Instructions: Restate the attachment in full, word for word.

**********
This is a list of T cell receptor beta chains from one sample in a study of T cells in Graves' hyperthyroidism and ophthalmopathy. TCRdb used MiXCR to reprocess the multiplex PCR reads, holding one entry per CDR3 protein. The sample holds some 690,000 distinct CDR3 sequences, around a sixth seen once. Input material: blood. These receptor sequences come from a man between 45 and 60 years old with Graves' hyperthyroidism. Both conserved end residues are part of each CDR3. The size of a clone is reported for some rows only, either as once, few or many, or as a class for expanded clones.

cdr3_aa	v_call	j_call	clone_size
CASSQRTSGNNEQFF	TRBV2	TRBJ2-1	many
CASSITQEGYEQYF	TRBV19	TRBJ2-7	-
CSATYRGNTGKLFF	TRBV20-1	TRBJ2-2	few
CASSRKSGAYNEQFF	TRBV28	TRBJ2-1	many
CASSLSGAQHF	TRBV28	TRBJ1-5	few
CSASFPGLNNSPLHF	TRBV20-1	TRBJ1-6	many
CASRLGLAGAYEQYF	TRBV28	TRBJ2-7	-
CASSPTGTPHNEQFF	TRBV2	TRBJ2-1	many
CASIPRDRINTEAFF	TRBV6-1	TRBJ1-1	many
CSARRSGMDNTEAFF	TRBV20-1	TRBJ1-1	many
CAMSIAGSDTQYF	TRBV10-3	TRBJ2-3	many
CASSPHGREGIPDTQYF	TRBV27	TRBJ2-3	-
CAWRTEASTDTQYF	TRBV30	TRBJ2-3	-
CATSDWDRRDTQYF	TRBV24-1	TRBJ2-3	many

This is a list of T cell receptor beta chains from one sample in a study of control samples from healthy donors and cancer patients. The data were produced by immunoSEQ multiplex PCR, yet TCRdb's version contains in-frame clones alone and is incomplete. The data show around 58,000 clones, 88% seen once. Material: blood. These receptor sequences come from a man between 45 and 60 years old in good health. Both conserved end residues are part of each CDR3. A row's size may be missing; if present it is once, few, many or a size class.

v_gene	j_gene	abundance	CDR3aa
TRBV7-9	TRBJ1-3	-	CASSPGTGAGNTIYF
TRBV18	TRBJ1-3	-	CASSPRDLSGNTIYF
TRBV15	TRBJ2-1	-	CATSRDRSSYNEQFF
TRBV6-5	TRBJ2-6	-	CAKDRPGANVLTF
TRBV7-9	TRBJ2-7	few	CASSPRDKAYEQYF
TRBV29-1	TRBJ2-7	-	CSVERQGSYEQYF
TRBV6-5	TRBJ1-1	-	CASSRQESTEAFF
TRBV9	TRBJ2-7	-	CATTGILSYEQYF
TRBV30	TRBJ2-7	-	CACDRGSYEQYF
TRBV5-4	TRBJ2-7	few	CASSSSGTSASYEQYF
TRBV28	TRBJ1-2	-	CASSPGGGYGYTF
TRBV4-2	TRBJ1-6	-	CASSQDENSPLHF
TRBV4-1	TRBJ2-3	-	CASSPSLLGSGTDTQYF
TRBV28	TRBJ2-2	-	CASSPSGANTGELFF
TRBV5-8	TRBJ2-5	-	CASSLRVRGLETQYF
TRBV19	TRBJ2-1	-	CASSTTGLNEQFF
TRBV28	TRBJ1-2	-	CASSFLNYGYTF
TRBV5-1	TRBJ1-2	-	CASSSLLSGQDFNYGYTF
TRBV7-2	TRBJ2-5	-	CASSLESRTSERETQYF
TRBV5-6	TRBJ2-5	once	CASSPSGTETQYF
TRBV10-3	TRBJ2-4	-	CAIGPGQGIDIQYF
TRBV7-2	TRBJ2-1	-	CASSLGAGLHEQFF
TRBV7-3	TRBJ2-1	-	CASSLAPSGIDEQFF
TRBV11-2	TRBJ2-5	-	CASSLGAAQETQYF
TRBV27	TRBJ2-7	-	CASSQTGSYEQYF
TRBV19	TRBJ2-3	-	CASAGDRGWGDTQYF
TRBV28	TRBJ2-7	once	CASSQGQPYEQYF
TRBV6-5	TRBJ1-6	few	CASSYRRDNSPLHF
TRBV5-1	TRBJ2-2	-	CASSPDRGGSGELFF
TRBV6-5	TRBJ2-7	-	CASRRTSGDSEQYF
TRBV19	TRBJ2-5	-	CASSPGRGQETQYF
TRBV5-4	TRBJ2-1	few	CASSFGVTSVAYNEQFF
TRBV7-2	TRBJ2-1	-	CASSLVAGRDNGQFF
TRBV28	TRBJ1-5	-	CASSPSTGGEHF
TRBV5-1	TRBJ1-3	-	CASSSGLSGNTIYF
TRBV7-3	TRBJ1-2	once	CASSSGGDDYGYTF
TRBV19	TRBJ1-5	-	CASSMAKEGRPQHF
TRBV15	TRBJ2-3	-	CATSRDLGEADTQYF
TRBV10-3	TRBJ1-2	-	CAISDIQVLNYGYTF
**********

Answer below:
This is a list of T cell receptor beta chains from one sample in a study of T cells in Graves' hyperthyroidism and ophthalmopathy. TCRdb used MiXCR to reprocess the multiplex PCR reads, holding one entry per CDR3 protein. The sample holds some 690,000 distinct CDR3 sequences, around a sixth seen once. Input material: blood. These receptor sequences come from a man between 45 and 60 years old with Graves' hyperthyroidism. Both conserved end residues are part of each CDR3. The size of a clone is reported for some rows only, either as once, few or many, or as a class for expanded clones.

cdr3_aa	v_call	j_call	clone_size
CASSQRTSGNNEQFF	TRBV2	TRBJ2-1	many
CASSITQEGYEQYF	TRBV19	TRBJ2-7	-
CSATYRGNTGKLFF	TRBV20-1	TRBJ2-2	few
CASSRKSGAYNEQFF	TRBV28	TRBJ2-1	many
CASSLSGAQHF	TRBV28	TRBJ1-5	few
CSASFPGLNNSPLHF	TRBV20-1	TRBJ1-6	many
CASRLGLAGAYEQYF	TRBV28	TRBJ2-7	-
CASSPTGTPHNEQFF	TRBV2	TRBJ2-1	many
CASIPRDRINTEAFF	TRBV6-1	TRBJ1-1	many
CSARRSGMDNTEAFF	TRBV20-1	TRBJ1-1	many
CAMSIAGSDTQYF	TRBV10-3	TRBJ2-3	many
CASSPHGREGIPDTQYF	TRBV27	TRBJ2-3	-
CAWRTEASTDTQYF	TRBV30	TRBJ2-3	-
CATSDWDRRDTQYF	TRBV24-1	TRBJ2-3	many

This is a list of T cell receptor beta chains from one sample in a study of control samples from healthy donors and cancer patients. The data were produced by immunoSEQ multiplex PCR, yet TCRdb's version contains in-frame clones alone and is incomplete. The data show around 58,000 clones, 88% seen once. Material: blood. These receptor sequences come from a man between 45 and 60 years old in good health. Both conserved end residues are part of each CDR3. A row's size may be missing; if present it is once, few, many or a size class.

v_gene	j_gene	abundance	CDR3aa
TRBV7-9	TRBJ1-3	-	CASSPGTGAGNTIYF
TRBV18	TRBJ1-3	-	CASSPRDLSGNTIYF
TRBV15	TRBJ2-1	-	CATSRDRSSYNEQFF
TRBV6-5	TRBJ2-6	-	CAKDRPGANVLTF
TRBV7-9	TRBJ2-7	few	CASSPRDKAYEQYF
TRBV29-1	TRBJ2-7	-	CSVERQGSYEQYF
TRBV6-5	TRBJ1-1	-	CASSRQESTEAFF
TRBV9	TRBJ2-7	-	CATTGILSYEQYF
TRBV30	TRBJ2-7	-	CACDRGSYEQYF
TRBV5-4	TRBJ2-7	few	CASSSSGTSASYEQYF
TRBV28	TRBJ1-2	-	CASSPGGGYGYTF
TRBV4-2	TRBJ1-6	-	CASSQDENSPLHF
TRBV4-1	TRBJ2-3	-	CASSPSLLGSGTDTQYF
TRBV28	TRBJ2-2	-	CASSPSGANTGELFF
TRBV5-8	TRBJ2-5	-	CASSLRVRGLETQYF
TRBV19	TRBJ2-1	-	CASSTTGLNEQFF
TRBV28	TRBJ1-2	-	CASSFLNYGYTF
TRBV5-1	TRBJ1-2	-	CASSSLLSGQDFNYGYTF
TRBV7-2	TRBJ2-5	-	CASSLESRTSERETQYF
TRBV5-6	TRBJ2-5	once	CASSPSGTETQYF
TRBV10-3	TRBJ2-4	-	CAIGPGQGIDIQYF
TRBV7-2	TRBJ2-1	-	CASSLGAGLHEQFF
TRBV7-3	TRBJ2-1	-	CASSLAPSGIDEQFF
TRBV11-2	TRBJ2-5	-	CASSLGAAQETQYF
TRBV27	TRBJ2-7	-	CASSQTGSYEQYF
TRBV19	TRBJ2-3	-	CASAGDRGWGDTQYF
TRBV28	TRBJ2-7	once	CASSQGQPYEQYF
TRBV6-5	TRBJ1-6	few	CASSYRRDNSPLHF
TRBV5-1	TRBJ2-2	-	CASSPDRGGSGELFF
TRBV6-5	TRBJ2-7	-	CASRRTSGDSEQYF
TRBV19	TRBJ2-5	-	CASSPGRGQETQYF
TRBV5-4	TRBJ2-1	few	CASSFGVTSVAYNEQFF
TRBV7-2	TRBJ2-1	-	CASSLVAGRDNGQFF
TRBV28	TRBJ1-5	-	CASSPSTGGEHF
TRBV5-1	TRBJ1-3	-	CASSSGLSGNTIYF
TRBV7-3	TRBJ1-2	once	CASSSGGDDYGYTF
TRBV19	TRBJ1-5	-	CASSMAKEGRPQHF
TRBV15	TRBJ2-3	-	CATSRDLGEADTQYF
TRBV10-3	TRBJ1-2	-	CAISDIQVLNYGYTF